Film: Hisss
Director: Jennifer Lynch
Cast: Irrfan Khan, Mallika Sherawat, Divya Dutta
Rating: Poor

Agnibho Gangopadhyay

 
Portraying India in an exotic way, specially in the West (literature, painting, film, play), is a practise with a long history. Hisss, an Indo-American film based on a myth of an Indian nagin (snake-goddess), because of its premise, could have been thought to belong to one of these categories. But after watching the film, one would realise that this film demands a new pejorative category, for it is so bad that it dodges any attempt of comparative taxonomy.
The film claims that the belief in a snake transforming into human form to take revenge on some miscreant or generally on a society that lacks respect for divine moral order, has been a dominant theme in Indian history. And the symbolic misdemeanor in this case, is separating the male snake from the female one. Men do that because the female snake possesses the nagmani (a precious stone) that can confer immortality to them, and get punished every time. In this facile take on myths, the makers remain ignorant about the fact that myths had complex functions in pre-modern and modern societies. Like in this case, conservation of nature is an important strand. But the film concentrates on this Indian myth as a means to decode the punitive goddess. 
In present day India, the villain or offender is a psychopathic American trying to cure his brain cancer using nagmani. He captures the male snake to lure his female partner. This unleashes Mallika Sherawat from within the female snake, who inexplicably slithers around a city adjoining the forest, naked and semi-naked, before she ultimately avenges the capture and ultimate death of her partner.
In the city Mallika is part an avenger, part a moral guardian and part the wish-fulfilling Goddess — in short a variant of serial killer. Sherawat carries this dialogue-less role with astounding expressionlessness, barring lip-syncing for the horrible cacophony that was meant to be her scream. She is neither convincing as a femme fatale, nor as the vulnerable nature goddess.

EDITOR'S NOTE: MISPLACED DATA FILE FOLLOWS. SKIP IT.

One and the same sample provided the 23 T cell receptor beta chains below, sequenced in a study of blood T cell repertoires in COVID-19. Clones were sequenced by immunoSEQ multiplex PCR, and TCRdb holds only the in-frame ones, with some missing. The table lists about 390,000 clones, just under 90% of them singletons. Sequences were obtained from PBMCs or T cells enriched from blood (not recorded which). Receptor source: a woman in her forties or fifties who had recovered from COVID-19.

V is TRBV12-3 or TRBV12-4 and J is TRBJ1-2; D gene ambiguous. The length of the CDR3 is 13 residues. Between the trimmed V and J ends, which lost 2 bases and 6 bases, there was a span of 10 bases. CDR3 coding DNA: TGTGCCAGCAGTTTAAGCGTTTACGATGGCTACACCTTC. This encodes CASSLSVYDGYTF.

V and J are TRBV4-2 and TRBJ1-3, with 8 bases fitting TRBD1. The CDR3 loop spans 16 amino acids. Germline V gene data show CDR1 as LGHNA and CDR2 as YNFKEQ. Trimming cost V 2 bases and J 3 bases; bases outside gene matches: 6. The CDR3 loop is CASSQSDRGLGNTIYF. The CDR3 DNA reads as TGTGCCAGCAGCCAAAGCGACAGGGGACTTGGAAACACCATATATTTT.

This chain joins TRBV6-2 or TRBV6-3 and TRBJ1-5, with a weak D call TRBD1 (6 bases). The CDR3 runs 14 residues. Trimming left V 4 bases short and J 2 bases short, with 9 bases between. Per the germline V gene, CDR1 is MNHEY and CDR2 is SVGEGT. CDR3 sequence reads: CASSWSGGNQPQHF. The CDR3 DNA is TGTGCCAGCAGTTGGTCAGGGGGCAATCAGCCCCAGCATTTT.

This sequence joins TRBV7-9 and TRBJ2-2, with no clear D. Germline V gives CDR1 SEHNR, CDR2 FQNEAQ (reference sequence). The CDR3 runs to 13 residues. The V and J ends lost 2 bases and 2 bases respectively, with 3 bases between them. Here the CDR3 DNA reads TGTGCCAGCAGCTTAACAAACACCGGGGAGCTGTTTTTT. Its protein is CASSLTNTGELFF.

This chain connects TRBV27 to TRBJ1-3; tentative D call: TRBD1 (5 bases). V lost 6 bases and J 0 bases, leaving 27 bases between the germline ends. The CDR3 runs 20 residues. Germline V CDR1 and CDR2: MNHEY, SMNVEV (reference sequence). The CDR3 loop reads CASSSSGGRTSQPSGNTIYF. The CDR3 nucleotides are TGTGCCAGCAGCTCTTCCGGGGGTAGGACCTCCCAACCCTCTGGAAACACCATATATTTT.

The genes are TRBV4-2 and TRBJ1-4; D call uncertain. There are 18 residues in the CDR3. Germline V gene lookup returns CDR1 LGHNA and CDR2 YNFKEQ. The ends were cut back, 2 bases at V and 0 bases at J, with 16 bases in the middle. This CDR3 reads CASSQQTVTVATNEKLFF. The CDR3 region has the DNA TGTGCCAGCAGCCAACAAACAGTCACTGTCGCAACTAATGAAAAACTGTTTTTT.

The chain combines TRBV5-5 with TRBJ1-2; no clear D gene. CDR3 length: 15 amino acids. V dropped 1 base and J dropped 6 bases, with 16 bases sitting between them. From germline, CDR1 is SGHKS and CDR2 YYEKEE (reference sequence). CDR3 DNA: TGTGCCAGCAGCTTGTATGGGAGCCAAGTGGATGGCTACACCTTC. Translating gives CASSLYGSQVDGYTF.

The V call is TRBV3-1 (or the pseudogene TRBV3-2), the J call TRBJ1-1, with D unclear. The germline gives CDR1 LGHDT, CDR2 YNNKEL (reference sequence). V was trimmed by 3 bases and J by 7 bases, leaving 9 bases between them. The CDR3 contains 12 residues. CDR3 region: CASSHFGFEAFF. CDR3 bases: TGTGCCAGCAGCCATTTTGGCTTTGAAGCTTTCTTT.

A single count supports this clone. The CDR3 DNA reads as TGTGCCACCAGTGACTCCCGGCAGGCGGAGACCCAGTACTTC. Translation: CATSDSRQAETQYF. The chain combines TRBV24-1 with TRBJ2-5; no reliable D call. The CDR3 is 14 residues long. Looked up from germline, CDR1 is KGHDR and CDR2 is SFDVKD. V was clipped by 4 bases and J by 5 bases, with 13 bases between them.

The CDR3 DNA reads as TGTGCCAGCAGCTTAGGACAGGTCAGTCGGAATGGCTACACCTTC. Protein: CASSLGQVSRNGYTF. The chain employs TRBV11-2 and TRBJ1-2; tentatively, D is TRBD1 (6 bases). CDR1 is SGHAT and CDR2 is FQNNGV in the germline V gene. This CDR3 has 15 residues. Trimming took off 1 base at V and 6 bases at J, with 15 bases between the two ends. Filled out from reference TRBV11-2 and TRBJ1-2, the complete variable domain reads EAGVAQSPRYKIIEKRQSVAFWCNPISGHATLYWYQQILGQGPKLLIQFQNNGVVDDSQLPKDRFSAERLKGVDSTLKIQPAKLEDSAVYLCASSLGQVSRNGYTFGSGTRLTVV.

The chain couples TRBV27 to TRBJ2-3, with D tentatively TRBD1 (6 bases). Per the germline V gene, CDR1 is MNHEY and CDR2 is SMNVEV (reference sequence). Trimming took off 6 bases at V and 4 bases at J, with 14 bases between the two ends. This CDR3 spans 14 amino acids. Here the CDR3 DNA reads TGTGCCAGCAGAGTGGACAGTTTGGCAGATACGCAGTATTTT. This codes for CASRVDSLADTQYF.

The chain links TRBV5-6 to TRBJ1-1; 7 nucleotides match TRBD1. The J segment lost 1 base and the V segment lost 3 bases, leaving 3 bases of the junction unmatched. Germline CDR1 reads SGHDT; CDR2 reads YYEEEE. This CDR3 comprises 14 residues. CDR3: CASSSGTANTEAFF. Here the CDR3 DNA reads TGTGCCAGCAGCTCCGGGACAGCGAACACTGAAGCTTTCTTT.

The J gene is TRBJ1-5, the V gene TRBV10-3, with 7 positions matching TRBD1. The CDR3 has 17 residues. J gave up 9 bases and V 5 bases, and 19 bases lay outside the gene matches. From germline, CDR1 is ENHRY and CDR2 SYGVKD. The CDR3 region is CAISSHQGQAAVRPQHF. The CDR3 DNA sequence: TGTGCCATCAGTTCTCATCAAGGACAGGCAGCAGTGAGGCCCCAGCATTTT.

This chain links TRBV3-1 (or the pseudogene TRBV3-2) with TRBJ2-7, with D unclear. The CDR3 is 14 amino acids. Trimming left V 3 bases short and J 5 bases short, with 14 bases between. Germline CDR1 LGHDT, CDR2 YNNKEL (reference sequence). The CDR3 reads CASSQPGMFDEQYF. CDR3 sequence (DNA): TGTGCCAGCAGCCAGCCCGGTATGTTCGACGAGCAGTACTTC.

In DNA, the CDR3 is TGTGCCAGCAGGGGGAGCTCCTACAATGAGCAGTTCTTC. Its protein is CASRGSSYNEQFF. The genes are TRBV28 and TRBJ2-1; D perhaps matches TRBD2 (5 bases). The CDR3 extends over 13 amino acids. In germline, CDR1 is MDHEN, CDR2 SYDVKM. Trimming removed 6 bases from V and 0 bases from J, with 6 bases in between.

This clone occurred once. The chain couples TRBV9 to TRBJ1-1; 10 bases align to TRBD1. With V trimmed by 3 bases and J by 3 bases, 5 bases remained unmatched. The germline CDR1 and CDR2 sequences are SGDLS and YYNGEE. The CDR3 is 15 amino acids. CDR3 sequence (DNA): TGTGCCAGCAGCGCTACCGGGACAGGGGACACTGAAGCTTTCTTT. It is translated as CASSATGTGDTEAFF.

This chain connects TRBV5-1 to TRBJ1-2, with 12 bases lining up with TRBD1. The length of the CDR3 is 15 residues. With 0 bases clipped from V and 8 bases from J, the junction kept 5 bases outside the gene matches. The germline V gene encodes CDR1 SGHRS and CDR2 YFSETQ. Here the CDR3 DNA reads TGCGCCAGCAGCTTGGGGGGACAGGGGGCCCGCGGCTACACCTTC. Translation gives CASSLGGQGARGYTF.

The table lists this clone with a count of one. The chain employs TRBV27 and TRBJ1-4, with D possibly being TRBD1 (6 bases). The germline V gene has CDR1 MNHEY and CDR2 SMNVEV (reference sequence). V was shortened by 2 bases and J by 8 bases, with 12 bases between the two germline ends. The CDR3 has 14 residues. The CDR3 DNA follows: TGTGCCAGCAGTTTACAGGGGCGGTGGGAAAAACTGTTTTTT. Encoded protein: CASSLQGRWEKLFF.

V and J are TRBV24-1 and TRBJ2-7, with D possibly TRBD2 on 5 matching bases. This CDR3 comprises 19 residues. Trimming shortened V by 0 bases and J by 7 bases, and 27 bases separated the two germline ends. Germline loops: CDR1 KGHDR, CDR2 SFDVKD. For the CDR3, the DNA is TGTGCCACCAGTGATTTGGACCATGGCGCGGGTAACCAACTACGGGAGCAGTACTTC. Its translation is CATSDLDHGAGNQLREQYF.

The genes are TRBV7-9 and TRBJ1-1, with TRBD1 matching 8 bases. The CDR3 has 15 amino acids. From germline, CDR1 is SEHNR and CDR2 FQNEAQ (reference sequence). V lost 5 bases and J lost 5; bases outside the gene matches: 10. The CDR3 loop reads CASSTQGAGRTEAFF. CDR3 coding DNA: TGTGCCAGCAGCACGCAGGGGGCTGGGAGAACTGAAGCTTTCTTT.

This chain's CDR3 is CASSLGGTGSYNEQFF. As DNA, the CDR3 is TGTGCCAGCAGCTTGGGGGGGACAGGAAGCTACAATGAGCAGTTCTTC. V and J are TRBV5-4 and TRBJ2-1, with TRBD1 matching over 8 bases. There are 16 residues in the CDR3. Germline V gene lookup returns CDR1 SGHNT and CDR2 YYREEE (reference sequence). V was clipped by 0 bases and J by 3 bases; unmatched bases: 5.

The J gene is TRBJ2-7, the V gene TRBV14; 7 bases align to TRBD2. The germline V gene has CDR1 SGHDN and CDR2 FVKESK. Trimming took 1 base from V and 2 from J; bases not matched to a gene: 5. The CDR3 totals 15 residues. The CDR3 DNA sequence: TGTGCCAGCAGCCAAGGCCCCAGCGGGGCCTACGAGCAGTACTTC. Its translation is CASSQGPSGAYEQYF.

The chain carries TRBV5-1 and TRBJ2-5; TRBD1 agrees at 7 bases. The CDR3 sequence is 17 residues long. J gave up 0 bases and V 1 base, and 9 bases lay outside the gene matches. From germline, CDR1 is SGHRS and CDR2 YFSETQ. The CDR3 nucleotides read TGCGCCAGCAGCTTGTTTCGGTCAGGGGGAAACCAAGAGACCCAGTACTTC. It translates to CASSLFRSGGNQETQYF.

However the award for the worst bit of acting would go to Jeff Douchette, who plays the villain with preposterous excess and ludicrous gesticulation. Uneasily intertwined in this sick narrative is the story of an urban family, that of a cop, played by Irrfan Khan. Irrfan along with Divya Dutta playing his wife, Laxmi Bai as his cranky mother-in-law and Raman Trikha as his good-hearted friend are the sole redeeming aspect of this film. But even they look ridiculous amidst the ongoing absurdity.
The special effects and make-up make your stomach churn a bit, but fail to send a chill down your spine.
This film is a dishonest quest, then. The director Jennifer Lynch fails to capture the ‘real’ cultural sensibilities, while her film is extremely shoddy on the craft and execution front.
Do not be a part of this Hissstoric blunder.

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